Divy Rangan and Lekha Chakraborty
We analysed the macroeconomic policy responses to COVID-19 pandemic and the impact of the pandemic on economic growth, and the level of consumption. The COVID-19 crisis is a dual crisis - public health crisis and a macroeconomic crisis. The policy responses to this crisis have been a 'life versus livelihood' sequencing and the findings are such that global cooperation, and domestic macroeconomic policies complementing with exit strategy to solve the economic disruptions in supply chains can be helpful.
This paper attempts to investigate how changes in policy rates affect the transmission of monetary policy through the bank lending channel in India while also taking into consideration the roles played by differences in bank ownership, economic period and bank size. We specifically focus on the implementation of monetary policy through the use of the Weighted Average Call Rate (WCR) as a policy tool with frequent adjustments. Using an unbalanced panel dataset consisting of 701 observations for Indian scheduled commercial banks for the period 2000-2019, we examine the reaction of loan supply to changes in the WCR while taking into account controls such as liquidity, capitalization and size. We find that loan supply is adversely affected by a change in WCR and hence, we support the view that it is an effective monetary policy instrument. Secondly, we find that banks of all ownership types as well as sizes reduce loan supply during a contractionary policy period. Thirdly, loan supply is reduced during a rate cut in the crisis and post crisis periods. Therefore, our results support the existence of a bank lending channel in India through the use of WCR.
K G Sahadevan
The debate on the direction and extent of association between growth and structural change has not yet concluded decisively. It is of greater relevance to countries like India, which seek to achieve inclusive growth while services sector continues to be the major engine of growth. The present paper intends to offer some insights, theoretical as well as empirical, into this debate in the Indian context. The evidence from state level data shows that structural change, as measured by NAV index and Modified Lilien index, has not only moved along with output growth, but has also contributed to its resilience. This finding is further strengthened by the evidence of unidirectional Granger causality running from structural change to growth. In view of this, it is argued that higher growth the economy has been experiencing since mid-1980s might be attributed to structural change.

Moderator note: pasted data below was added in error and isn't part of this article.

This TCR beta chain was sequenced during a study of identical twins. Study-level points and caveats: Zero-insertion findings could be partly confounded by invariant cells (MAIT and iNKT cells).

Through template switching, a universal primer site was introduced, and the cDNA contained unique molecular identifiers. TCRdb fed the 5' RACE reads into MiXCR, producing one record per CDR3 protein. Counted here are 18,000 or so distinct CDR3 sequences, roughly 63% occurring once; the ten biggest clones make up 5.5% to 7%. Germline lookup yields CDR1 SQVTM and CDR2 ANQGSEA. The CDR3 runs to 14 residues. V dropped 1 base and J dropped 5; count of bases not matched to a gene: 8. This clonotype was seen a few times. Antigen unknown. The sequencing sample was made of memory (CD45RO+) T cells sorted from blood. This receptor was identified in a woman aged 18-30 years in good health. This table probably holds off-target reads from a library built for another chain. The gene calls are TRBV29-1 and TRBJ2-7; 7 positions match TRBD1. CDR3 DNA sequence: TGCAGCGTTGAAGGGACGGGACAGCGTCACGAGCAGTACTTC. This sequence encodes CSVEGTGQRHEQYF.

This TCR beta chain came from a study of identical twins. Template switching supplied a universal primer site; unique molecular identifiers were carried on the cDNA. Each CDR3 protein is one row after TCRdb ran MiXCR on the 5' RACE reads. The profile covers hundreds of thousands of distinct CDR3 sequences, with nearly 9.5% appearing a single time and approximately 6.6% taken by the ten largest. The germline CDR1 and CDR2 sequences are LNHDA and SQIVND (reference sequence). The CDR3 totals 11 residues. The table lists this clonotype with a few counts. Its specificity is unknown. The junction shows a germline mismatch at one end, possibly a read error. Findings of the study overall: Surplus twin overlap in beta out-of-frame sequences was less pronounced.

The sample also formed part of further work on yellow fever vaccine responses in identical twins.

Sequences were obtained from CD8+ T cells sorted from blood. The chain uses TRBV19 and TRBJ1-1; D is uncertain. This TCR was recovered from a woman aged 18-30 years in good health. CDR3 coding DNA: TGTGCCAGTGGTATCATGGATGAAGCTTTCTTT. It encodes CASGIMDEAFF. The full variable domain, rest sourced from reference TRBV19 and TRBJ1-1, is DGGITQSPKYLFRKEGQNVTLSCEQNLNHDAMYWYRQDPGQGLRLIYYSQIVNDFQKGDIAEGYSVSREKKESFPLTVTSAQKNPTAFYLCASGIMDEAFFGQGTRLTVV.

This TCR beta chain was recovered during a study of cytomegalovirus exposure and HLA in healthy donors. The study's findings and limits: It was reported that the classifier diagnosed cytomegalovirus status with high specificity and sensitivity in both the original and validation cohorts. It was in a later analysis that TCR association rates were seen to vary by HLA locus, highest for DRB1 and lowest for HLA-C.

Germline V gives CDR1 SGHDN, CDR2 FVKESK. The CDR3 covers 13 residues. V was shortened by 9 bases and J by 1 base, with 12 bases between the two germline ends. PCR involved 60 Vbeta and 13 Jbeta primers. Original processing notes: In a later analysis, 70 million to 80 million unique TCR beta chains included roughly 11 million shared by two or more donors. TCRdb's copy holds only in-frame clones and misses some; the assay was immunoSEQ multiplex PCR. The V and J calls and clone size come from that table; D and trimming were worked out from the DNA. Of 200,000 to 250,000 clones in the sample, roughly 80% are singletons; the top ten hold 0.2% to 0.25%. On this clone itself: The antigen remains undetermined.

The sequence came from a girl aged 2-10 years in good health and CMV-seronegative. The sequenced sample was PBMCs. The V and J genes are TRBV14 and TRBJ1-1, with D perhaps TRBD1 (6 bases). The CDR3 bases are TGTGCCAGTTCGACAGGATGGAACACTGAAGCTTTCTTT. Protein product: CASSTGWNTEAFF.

One of the most pervasive of human desires is to imitate others. Although innumerable everyday situations exist, emulation is particularly prominent in the financial realm. As illustrated by Keynes in his famous "beauty contest" example where he drew an analogy between professional investment and those newspaper competitions in which each competitor has to pick, not those which he himself finds prettiest, but those which he thinks the other competitors would like. "Herd behaviour" specifically refers to the phenomenon of everyone doing what everyone else is doing, even though their private information would suggest otherwise. Resource constraints often make it rational to free-ride on the private information of others. A negative information externality arises because each person's decision becomes less responsive to his own information. Inefficient information aggregation would result in market failure. This paper analyses the theoretical justifications that have been given in the literature on herding. It highlights the more recent move in which herding has been seen as a rational response as opposed to the conventional thinking which took such behaviour as representing deviations from rationality. Important lessons emerge for the Indian banking system as we trace the theoretical literature on the issue and global experience of financial fragility and crises causes by herding.
Good Economics for Hard Times
Abhijit V. Banerjee and Esther Duflo
New Delhi, Juggernaut Books, 2019, 402 pp, Rs 699.00
Reviewed by Dr Santosh Kumar, Assistant Professor, Shri Ram College of Commerce, University of Delhi, Maurice Nagar, Delhi, India.